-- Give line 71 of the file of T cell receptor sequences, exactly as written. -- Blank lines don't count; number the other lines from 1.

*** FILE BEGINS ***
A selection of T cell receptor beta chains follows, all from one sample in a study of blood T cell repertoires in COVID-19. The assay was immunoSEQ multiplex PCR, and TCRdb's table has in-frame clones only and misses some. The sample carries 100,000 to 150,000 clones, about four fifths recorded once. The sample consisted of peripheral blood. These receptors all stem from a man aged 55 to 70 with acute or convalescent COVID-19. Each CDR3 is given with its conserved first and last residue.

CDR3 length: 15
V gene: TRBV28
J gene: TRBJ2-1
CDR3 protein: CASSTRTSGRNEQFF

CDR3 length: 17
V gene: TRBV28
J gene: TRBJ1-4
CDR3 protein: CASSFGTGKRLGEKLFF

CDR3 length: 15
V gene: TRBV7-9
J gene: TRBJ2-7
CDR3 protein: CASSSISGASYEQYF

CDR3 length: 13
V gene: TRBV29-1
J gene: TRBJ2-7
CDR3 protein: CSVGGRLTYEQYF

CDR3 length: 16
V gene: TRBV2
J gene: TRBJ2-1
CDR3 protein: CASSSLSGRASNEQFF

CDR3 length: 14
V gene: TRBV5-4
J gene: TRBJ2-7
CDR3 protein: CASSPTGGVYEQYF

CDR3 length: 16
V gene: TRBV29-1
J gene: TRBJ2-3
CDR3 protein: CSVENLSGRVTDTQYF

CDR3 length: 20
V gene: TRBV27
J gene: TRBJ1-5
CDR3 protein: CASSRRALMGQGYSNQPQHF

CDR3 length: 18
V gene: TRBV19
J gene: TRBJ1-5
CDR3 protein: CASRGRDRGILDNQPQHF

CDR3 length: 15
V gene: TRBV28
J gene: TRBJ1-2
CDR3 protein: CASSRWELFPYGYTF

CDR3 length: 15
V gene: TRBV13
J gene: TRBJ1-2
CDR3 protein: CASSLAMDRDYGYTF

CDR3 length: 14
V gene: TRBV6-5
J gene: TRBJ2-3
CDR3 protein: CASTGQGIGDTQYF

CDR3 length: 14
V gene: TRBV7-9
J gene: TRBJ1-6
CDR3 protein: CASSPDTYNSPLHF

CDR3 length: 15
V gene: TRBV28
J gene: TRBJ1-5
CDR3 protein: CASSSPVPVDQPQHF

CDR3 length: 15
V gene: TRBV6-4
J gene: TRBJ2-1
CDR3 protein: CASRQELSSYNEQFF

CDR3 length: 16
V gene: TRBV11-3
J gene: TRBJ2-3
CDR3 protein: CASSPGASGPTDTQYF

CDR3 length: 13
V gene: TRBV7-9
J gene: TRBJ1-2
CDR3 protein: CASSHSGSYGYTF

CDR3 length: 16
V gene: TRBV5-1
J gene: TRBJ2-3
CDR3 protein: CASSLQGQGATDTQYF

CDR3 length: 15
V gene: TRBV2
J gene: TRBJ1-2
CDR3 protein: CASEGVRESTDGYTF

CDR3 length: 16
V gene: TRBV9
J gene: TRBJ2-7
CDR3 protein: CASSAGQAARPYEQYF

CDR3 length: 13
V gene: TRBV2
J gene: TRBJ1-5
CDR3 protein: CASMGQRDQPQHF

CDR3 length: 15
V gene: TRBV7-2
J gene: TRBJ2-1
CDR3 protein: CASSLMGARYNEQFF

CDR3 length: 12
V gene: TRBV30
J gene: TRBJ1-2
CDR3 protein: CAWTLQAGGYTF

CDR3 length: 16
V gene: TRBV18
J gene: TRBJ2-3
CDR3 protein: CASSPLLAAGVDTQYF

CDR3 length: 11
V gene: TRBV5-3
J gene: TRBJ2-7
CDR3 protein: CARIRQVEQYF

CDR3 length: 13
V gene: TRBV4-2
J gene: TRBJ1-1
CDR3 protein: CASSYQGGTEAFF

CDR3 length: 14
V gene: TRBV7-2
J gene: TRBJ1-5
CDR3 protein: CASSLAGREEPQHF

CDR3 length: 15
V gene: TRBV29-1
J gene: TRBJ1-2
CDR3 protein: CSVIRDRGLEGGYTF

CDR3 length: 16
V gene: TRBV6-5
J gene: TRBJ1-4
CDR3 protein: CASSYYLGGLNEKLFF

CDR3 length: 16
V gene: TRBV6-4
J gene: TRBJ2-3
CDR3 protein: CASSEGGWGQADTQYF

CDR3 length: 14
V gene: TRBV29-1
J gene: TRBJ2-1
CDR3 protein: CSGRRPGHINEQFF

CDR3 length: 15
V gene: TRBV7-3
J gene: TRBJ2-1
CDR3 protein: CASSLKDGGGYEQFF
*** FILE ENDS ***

V gene: TRBV5-1